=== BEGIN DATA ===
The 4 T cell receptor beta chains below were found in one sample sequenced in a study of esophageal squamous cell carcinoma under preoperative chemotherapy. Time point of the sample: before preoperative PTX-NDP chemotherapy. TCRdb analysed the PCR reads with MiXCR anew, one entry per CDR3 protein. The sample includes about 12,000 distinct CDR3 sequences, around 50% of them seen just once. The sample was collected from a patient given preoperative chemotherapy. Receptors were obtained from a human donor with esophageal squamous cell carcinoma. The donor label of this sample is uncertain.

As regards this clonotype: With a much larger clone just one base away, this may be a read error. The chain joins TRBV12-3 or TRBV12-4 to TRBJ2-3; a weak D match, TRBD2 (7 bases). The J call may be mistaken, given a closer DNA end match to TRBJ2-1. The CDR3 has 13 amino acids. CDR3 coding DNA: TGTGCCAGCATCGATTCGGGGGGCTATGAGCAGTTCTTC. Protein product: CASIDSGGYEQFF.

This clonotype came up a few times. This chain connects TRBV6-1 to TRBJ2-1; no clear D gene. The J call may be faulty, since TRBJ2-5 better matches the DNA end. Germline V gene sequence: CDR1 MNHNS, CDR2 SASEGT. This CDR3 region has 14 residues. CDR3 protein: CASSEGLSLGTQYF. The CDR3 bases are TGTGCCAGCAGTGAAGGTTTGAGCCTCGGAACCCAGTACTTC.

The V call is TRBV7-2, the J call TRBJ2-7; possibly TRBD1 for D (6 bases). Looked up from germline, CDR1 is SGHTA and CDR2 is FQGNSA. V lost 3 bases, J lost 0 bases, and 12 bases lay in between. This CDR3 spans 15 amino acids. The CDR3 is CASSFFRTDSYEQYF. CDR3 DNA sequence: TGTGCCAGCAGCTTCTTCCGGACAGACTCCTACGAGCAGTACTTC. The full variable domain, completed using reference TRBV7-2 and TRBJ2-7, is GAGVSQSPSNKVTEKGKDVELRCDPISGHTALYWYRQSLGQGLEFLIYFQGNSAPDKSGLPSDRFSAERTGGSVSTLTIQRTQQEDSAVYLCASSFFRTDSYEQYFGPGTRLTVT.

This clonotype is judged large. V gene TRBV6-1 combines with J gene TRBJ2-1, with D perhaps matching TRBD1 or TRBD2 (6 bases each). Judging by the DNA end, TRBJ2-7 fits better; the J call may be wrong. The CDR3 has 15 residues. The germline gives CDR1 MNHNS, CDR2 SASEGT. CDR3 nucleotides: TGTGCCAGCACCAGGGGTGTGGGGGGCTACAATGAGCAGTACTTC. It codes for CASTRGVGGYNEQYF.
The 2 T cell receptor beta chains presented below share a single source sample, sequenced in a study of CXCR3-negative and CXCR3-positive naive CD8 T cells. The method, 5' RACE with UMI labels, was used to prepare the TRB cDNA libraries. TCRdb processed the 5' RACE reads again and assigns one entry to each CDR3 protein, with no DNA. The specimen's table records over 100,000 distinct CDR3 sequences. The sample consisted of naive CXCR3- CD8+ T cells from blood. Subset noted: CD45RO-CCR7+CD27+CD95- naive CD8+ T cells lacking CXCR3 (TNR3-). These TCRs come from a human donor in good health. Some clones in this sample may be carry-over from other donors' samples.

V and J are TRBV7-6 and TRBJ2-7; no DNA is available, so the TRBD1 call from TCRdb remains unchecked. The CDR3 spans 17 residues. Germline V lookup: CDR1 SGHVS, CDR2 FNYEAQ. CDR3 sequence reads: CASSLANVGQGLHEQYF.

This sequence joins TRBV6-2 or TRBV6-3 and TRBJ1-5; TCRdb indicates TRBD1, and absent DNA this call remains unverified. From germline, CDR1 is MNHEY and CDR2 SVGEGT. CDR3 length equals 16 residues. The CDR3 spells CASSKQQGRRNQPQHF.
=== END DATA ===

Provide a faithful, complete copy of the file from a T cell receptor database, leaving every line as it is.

The 4 T cell receptor beta chains below were found in one sample sequenced in a study of esophageal squamous cell carcinoma under preoperative chemotherapy. Time point of the sample: before preoperative PTX-NDP chemotherapy. TCRdb analysed the PCR reads with MiXCR anew, one entry per CDR3 protein. The sample includes about 12,000 distinct CDR3 sequences, around 50% of them seen just once. The sample was collected from a patient given preoperative chemotherapy. Receptors were obtained from a human donor with esophageal squamous cell carcinoma. The donor label of this sample is uncertain.

As regards this clonotype: With a much larger clone just one base away, this may be a read error. The chain joins TRBV12-3 or TRBV12-4 to TRBJ2-3; a weak D match, TRBD2 (7 bases). The J call may be mistaken, given a closer DNA end match to TRBJ2-1. The CDR3 has 13 amino acids. CDR3 coding DNA: TGTGCCAGCATCGATTCGGGGGGCTATGAGCAGTTCTTC. Protein product: CASIDSGGYEQFF.

This clonotype came up a few times. This chain connects TRBV6-1 to TRBJ2-1; no clear D gene. The J call may be faulty, since TRBJ2-5 better matches the DNA end. Germline V gene sequence: CDR1 MNHNS, CDR2 SASEGT. This CDR3 region has 14 residues. CDR3 protein: CASSEGLSLGTQYF. The CDR3 bases are TGTGCCAGCAGTGAAGGTTTGAGCCTCGGAACCCAGTACTTC.

The V call is TRBV7-2, the J call TRBJ2-7; possibly TRBD1 for D (6 bases). Looked up from germline, CDR1 is SGHTA and CDR2 is FQGNSA. V lost 3 bases, J lost 0 bases, and 12 bases lay in between. This CDR3 spans 15 amino acids. The CDR3 is CASSFFRTDSYEQYF. CDR3 DNA sequence: TGTGCCAGCAGCTTCTTCCGGACAGACTCCTACGAGCAGTACTTC. The full variable domain, completed using reference TRBV7-2 and TRBJ2-7, is GAGVSQSPSNKVTEKGKDVELRCDPISGHTALYWYRQSLGQGLEFLIYFQGNSAPDKSGLPSDRFSAERTGGSVSTLTIQRTQQEDSAVYLCASSFFRTDSYEQYFGPGTRLTVT.

This clonotype is judged large. V gene TRBV6-1 combines with J gene TRBJ2-1, with D perhaps matching TRBD1 or TRBD2 (6 bases each). Judging by the DNA end, TRBJ2-7 fits better; the J call may be wrong. The CDR3 has 15 residues. The germline gives CDR1 MNHNS, CDR2 SASEGT. CDR3 nucleotides: TGTGCCAGCACCAGGGGTGTGGGGGGCTACAATGAGCAGTACTTC. It codes for CASTRGVGGYNEQYF.
The 2 T cell receptor beta chains presented below share a single source sample, sequenced in a study of CXCR3-negative and CXCR3-positive naive CD8 T cells. The method, 5' RACE with UMI labels, was used to prepare the TRB cDNA libraries. TCRdb processed the 5' RACE reads again and assigns one entry to each CDR3 protein, with no DNA. The specimen's table records over 100,000 distinct CDR3 sequences. The sample consisted of naive CXCR3- CD8+ T cells from blood. Subset noted: CD45RO-CCR7+CD27+CD95- naive CD8+ T cells lacking CXCR3 (TNR3-). These TCRs come from a human donor in good health. Some clones in this sample may be carry-over from other donors' samples.

V and J are TRBV7-6 and TRBJ2-7; no DNA is available, so the TRBD1 call from TCRdb remains unchecked. The CDR3 spans 17 residues. Germline V lookup: CDR1 SGHVS, CDR2 FNYEAQ. CDR3 sequence reads: CASSLANVGQGLHEQYF.

This sequence joins TRBV6-2 or TRBV6-3 and TRBJ1-5; TCRdb indicates TRBD1, and absent DNA this call remains unverified. From germline, CDR1 is MNHEY and CDR2 SVGEGT. CDR3 length equals 16 residues. The CDR3 spells CASSKQQGRRNQPQHF.